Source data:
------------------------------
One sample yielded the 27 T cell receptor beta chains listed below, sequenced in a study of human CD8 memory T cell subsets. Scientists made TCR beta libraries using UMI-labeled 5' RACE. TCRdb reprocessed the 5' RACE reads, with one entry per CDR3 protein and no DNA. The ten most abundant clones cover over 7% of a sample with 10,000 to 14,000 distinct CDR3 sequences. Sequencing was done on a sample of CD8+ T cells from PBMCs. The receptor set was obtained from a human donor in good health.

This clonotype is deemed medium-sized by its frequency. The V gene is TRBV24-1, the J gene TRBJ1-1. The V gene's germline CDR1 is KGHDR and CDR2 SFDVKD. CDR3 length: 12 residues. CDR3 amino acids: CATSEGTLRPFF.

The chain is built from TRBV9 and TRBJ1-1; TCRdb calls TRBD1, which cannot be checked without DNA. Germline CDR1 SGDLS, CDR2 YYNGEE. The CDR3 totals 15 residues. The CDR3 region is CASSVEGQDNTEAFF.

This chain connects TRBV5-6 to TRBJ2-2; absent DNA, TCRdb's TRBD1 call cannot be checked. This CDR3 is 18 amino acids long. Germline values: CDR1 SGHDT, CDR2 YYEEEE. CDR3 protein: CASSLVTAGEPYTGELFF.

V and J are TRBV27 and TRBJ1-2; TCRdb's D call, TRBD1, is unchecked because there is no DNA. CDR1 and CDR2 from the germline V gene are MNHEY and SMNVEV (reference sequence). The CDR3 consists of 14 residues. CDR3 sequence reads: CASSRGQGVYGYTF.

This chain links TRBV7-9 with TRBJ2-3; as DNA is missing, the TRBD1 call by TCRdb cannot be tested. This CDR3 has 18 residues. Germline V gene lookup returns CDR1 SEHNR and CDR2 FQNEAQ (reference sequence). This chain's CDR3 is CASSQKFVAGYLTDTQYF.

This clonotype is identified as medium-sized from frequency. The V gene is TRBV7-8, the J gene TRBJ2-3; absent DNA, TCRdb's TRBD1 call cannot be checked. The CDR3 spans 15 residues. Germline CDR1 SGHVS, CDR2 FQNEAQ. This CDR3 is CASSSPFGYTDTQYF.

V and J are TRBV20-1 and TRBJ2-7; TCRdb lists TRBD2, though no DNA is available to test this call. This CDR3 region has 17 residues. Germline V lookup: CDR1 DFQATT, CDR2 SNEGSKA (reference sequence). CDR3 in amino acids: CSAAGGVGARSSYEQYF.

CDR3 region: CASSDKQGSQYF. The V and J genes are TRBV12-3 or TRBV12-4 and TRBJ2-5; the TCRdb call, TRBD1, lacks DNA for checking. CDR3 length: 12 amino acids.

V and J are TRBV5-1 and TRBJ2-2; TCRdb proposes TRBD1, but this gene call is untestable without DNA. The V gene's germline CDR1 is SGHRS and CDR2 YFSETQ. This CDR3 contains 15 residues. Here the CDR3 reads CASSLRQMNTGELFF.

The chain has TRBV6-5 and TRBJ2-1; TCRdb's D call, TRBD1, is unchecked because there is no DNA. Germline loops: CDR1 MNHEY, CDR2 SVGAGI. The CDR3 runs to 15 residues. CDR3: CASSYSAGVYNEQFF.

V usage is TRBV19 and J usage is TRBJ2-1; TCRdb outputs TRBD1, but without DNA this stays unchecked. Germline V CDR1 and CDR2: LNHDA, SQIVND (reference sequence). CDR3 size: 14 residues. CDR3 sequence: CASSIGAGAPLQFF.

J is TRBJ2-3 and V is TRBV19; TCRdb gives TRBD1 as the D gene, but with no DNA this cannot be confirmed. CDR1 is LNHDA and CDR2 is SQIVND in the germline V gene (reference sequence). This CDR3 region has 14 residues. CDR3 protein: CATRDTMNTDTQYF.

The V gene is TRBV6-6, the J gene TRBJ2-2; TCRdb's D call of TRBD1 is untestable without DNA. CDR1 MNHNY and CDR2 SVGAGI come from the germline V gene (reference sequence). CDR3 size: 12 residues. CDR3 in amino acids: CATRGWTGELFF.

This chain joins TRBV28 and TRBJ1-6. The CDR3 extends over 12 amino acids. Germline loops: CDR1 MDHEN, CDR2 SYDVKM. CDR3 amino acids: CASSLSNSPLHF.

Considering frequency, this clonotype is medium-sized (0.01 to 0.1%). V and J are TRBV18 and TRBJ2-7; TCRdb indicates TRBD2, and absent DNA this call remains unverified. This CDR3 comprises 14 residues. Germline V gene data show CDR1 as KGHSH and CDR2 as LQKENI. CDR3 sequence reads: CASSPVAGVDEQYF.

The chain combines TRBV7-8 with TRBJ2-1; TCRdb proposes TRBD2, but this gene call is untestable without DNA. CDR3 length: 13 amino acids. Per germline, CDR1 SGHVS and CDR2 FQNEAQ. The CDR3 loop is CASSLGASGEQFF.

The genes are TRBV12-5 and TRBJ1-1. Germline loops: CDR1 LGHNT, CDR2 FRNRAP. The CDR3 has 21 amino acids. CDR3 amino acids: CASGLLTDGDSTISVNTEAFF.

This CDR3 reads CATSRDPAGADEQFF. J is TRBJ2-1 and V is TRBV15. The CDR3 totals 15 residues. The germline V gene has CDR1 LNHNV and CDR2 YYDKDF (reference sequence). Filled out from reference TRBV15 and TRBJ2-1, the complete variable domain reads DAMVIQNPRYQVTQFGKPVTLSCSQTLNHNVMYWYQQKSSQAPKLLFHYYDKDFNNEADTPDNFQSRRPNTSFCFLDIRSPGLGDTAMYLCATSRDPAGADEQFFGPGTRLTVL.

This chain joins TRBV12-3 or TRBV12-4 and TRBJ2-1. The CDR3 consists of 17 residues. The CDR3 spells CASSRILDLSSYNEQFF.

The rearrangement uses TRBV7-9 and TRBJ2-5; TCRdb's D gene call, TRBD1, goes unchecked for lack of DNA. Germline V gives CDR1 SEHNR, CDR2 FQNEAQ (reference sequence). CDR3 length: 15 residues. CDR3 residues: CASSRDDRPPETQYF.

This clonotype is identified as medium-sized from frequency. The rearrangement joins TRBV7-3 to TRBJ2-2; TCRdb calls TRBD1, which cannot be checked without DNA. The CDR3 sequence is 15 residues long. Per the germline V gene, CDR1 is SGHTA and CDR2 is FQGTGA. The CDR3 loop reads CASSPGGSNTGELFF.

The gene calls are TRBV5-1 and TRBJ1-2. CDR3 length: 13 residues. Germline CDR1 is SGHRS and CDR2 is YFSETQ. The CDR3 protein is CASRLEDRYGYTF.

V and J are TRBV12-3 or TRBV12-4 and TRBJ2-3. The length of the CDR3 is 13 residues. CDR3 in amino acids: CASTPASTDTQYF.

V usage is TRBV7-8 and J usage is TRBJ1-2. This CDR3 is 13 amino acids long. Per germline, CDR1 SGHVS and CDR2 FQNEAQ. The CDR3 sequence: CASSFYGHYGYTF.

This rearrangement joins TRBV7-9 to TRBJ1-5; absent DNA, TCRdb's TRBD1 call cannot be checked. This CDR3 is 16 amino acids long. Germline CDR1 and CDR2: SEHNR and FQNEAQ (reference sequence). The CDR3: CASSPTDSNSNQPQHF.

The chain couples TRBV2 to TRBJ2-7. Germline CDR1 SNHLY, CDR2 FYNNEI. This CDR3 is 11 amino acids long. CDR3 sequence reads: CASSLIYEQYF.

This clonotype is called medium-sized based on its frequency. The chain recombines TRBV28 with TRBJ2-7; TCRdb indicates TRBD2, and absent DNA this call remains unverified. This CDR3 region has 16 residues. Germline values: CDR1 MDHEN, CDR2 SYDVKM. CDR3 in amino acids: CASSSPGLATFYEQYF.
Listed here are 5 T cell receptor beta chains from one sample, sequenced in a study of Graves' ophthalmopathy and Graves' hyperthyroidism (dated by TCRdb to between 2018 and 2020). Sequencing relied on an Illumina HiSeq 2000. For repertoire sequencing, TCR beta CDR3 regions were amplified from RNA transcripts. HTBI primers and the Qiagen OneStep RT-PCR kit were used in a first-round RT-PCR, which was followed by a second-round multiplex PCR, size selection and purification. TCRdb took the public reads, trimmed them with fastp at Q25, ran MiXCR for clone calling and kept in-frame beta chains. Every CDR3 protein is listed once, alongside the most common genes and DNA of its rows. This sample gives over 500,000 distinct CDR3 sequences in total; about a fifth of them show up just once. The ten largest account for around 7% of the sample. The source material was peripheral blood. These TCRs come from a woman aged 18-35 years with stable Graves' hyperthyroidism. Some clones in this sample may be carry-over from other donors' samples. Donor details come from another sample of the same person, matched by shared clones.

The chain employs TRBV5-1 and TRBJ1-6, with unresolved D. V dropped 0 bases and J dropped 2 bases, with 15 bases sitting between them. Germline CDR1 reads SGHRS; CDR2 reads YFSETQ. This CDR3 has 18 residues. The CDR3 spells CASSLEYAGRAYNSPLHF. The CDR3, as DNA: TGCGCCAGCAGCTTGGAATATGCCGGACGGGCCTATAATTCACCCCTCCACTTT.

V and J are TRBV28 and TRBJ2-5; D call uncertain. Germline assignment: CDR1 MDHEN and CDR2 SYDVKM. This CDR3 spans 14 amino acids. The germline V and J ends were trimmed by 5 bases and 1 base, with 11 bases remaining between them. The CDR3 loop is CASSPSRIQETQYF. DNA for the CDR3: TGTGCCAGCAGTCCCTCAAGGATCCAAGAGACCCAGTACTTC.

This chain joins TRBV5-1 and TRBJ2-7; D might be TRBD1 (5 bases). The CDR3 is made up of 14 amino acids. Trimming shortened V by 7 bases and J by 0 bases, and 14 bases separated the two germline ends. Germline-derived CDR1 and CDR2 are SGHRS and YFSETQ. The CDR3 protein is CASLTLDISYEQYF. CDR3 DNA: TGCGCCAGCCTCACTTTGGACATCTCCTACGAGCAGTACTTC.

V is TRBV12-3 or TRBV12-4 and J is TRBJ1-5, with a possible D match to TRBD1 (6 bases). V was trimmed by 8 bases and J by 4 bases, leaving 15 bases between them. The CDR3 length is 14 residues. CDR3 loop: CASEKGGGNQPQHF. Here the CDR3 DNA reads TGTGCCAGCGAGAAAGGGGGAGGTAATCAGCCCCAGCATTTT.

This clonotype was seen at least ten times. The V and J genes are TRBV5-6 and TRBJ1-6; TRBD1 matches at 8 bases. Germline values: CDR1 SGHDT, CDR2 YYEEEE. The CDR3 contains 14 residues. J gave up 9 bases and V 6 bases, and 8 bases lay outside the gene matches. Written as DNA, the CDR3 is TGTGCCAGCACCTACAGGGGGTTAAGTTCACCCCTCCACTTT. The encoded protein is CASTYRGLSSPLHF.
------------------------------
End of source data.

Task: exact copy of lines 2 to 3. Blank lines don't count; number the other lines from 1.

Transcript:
This clonotype is deemed medium-sized by its frequency. The V gene is TRBV24-1, the J gene TRBJ1-1. The V gene's germline CDR1 is KGHDR and CDR2 SFDVKD. CDR3 length: 12 residues. CDR3 amino acids: CATSEGTLRPFF.

The chain is built from TRBV9 and TRBJ1-1; TCRdb calls TRBD1, which cannot be checked without DNA. Germline CDR1 SGDLS, CDR2 YYNGEE. The CDR3 totals 15 residues. The CDR3 region is CASSVEGQDNTEAFF.